A new law has been passed in Illinois that bans police departments from issuing ticket quotas and judging officers’ work performances based on how many tickets they write.
Gov. Pat Quinn (D) signed the legislation on Sunday. It will apply to local, county and state law enforcement agencies and goes into effect immediately, reports the Chicago Tribune.
Prior to the passing of this law, officers were assigned a specific number of citations that they were expected to issue. Those who met their quotas at the end of each month were celebrated, despite the fact that many of these citations often caused a rift between officers and otherwise law-abiding citizens.
In a news release, Quinn defended the new law by saying, “Law enforcement officers should have discretion on when and where to issue traffic citations and not be forced to ticket motorists to satisfy a quota system. This new law will improve safety and working conditions for police officers and prevent motorists from facing unnecessary anxiety when they encounter a police vehicle.”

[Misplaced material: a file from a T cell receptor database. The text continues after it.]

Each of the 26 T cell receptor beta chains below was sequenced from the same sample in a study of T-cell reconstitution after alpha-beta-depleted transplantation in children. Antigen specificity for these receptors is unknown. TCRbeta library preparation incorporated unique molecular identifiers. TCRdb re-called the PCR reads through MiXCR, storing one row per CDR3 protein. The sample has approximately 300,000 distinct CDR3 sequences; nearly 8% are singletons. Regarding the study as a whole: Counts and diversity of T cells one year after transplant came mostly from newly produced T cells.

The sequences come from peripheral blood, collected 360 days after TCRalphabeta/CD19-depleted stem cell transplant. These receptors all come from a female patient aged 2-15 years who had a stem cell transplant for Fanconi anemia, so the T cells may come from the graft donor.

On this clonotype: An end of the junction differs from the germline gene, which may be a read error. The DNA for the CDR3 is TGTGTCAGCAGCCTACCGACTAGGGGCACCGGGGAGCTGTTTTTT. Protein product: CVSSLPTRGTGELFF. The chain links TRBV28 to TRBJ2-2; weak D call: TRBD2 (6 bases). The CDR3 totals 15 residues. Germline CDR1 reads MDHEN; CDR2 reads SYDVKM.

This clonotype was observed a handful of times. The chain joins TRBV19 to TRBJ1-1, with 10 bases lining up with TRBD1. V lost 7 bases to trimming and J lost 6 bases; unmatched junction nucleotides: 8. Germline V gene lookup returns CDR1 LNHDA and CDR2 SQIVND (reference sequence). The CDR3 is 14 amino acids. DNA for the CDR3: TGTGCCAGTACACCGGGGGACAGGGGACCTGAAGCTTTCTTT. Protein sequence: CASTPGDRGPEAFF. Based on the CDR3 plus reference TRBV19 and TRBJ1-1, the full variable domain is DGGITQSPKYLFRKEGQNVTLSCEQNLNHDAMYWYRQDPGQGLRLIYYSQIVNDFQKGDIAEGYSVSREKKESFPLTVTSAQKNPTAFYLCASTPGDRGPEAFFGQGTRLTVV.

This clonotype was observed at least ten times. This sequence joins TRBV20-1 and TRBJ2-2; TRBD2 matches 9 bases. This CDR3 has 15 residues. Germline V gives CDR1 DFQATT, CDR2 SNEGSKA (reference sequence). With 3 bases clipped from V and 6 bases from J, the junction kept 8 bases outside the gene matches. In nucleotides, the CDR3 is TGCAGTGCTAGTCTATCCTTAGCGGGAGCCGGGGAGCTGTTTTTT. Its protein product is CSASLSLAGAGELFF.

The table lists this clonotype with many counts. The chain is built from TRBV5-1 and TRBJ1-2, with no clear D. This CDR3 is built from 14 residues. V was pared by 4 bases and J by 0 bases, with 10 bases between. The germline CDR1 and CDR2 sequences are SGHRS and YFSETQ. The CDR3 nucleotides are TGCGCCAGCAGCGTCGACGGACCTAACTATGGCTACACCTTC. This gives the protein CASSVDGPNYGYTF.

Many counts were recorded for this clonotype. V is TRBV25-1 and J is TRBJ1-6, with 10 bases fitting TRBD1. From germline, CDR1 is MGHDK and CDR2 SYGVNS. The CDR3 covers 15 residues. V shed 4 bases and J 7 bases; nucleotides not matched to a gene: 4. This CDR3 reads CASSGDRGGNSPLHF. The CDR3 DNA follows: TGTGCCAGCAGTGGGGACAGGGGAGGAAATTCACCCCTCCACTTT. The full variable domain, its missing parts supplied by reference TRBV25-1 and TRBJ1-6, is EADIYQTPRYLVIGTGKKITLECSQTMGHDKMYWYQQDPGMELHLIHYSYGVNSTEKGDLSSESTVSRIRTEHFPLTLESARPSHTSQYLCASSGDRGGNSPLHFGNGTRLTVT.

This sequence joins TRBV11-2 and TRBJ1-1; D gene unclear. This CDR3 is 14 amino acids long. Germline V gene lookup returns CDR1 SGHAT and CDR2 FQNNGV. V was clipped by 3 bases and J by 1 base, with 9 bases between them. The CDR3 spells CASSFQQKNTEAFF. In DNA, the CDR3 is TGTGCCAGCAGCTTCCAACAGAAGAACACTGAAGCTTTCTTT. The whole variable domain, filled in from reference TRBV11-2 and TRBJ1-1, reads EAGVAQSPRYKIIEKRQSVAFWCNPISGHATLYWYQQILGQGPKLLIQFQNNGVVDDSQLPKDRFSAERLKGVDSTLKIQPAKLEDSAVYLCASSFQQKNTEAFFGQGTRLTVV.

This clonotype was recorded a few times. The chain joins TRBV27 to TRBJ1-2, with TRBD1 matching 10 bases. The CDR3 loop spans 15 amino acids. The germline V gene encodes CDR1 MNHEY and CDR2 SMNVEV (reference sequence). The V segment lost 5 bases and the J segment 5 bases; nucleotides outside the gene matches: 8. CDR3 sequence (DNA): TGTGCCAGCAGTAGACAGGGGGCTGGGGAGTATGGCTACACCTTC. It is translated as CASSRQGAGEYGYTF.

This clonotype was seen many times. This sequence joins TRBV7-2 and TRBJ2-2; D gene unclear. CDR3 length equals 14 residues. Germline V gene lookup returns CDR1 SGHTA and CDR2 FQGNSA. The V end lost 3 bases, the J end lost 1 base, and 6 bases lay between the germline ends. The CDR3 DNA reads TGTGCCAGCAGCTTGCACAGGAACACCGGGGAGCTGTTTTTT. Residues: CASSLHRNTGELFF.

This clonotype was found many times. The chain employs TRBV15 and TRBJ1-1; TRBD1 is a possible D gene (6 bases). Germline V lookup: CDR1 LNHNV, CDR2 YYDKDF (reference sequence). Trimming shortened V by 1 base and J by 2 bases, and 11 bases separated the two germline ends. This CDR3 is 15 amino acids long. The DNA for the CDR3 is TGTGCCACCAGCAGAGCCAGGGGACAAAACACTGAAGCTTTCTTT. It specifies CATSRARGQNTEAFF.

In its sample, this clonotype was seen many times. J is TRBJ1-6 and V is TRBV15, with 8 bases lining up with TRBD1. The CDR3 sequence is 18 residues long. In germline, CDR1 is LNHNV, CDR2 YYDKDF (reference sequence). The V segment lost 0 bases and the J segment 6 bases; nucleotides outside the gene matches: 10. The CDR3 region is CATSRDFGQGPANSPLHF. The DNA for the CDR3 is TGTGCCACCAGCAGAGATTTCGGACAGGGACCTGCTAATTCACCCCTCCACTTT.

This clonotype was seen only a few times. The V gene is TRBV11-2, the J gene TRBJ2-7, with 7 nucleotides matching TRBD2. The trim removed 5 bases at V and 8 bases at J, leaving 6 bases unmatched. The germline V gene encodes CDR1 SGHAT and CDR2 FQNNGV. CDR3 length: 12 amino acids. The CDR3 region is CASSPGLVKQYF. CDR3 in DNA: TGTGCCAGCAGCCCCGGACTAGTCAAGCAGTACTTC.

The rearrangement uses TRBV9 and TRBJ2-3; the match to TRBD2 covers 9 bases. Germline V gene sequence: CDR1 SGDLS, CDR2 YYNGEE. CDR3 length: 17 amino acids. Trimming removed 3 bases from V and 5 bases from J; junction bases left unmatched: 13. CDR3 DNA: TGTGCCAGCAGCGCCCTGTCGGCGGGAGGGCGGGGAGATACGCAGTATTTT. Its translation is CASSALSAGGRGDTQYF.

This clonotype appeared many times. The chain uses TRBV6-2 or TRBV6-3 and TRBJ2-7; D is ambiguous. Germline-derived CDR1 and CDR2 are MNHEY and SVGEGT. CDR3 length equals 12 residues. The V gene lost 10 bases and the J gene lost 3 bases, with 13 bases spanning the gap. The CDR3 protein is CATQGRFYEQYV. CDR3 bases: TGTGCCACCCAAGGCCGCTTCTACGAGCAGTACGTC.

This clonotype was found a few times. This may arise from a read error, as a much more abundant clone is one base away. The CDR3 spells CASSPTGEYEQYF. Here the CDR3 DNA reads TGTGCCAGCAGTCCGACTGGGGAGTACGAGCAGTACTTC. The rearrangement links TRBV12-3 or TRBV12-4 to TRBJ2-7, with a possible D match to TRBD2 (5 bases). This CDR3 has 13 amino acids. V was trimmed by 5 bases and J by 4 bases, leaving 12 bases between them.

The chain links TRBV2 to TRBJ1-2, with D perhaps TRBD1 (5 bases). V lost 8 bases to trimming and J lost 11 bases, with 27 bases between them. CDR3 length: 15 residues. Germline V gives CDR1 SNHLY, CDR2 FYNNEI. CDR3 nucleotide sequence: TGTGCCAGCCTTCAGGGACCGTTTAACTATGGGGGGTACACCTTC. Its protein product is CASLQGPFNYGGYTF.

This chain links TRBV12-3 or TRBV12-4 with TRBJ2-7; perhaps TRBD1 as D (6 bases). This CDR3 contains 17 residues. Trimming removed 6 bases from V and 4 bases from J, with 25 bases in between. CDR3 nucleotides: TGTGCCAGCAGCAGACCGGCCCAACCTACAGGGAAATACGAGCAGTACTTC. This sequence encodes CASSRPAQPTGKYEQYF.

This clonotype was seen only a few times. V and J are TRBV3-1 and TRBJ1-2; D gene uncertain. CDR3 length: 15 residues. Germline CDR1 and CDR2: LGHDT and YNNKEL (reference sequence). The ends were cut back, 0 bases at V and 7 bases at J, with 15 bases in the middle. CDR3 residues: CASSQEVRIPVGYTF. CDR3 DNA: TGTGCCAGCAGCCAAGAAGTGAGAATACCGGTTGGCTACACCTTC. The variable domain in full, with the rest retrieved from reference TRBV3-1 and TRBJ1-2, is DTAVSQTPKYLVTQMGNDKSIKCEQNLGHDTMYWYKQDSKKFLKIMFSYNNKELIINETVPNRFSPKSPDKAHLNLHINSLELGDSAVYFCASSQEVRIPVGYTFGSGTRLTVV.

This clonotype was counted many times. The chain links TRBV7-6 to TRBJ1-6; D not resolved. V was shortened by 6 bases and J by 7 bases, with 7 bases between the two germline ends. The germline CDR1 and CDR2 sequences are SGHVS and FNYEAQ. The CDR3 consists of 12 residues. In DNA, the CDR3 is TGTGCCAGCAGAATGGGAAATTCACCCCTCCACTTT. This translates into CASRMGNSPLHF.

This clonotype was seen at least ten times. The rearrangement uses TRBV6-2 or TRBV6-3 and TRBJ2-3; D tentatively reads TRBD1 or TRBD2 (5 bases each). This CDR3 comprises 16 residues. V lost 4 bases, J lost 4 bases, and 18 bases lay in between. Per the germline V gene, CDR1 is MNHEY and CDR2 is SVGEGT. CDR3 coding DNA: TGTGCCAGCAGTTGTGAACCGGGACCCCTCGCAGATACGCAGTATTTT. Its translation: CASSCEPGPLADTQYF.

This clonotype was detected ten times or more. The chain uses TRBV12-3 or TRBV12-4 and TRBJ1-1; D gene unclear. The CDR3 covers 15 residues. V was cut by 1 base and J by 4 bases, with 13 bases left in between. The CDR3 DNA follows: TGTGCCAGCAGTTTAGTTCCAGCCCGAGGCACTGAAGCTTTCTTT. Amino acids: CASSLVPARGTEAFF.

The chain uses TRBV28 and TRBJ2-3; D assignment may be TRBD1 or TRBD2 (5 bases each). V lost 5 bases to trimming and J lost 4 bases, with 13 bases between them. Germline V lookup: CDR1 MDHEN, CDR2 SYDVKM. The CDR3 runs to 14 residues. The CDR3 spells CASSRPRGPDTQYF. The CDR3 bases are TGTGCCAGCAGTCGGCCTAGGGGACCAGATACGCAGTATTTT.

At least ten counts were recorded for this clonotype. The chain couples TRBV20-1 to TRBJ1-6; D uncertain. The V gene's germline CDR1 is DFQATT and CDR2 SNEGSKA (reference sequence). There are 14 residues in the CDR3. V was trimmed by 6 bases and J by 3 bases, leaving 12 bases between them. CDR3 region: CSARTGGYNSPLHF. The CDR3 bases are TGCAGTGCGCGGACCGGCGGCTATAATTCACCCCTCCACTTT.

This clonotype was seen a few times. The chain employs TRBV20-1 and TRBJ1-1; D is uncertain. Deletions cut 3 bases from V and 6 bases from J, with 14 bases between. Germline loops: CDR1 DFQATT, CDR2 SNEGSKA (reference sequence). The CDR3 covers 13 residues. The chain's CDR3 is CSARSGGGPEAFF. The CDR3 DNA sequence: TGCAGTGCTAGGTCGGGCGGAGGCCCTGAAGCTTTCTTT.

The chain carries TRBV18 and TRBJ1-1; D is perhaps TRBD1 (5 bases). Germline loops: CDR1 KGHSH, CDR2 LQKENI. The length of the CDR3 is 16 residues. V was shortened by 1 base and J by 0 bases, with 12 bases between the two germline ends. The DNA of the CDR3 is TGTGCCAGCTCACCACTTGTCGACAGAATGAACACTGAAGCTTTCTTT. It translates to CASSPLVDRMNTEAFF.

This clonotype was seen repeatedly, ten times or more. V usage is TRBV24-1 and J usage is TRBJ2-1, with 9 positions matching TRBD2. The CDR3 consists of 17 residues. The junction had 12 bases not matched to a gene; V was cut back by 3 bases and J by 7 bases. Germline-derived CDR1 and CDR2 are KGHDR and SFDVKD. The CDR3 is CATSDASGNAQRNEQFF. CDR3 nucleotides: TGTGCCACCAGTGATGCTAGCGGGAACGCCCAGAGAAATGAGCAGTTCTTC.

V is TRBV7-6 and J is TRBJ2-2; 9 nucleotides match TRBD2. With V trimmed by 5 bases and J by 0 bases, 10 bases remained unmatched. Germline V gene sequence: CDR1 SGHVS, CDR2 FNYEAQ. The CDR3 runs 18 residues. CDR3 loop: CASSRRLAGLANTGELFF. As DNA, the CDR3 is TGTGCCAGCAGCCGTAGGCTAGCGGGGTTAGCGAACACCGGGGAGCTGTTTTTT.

The law passed in the Illinois Senate Thursday in a 57-1 vote, with only one “no” vote coming from Republican Sen. Tim Bivins, reports NBC Chicago.
Not everyone approved of the law. The Illinois Association of Chiefs of Police criticized this legislation in an April 4 statement that read, “Under the provisions of this bill, Illinois would stand to lose millions of dollars in federal highway traffic safety funding for DUI saturation patrols, restraint enforcement details and speed reduction campaigns.”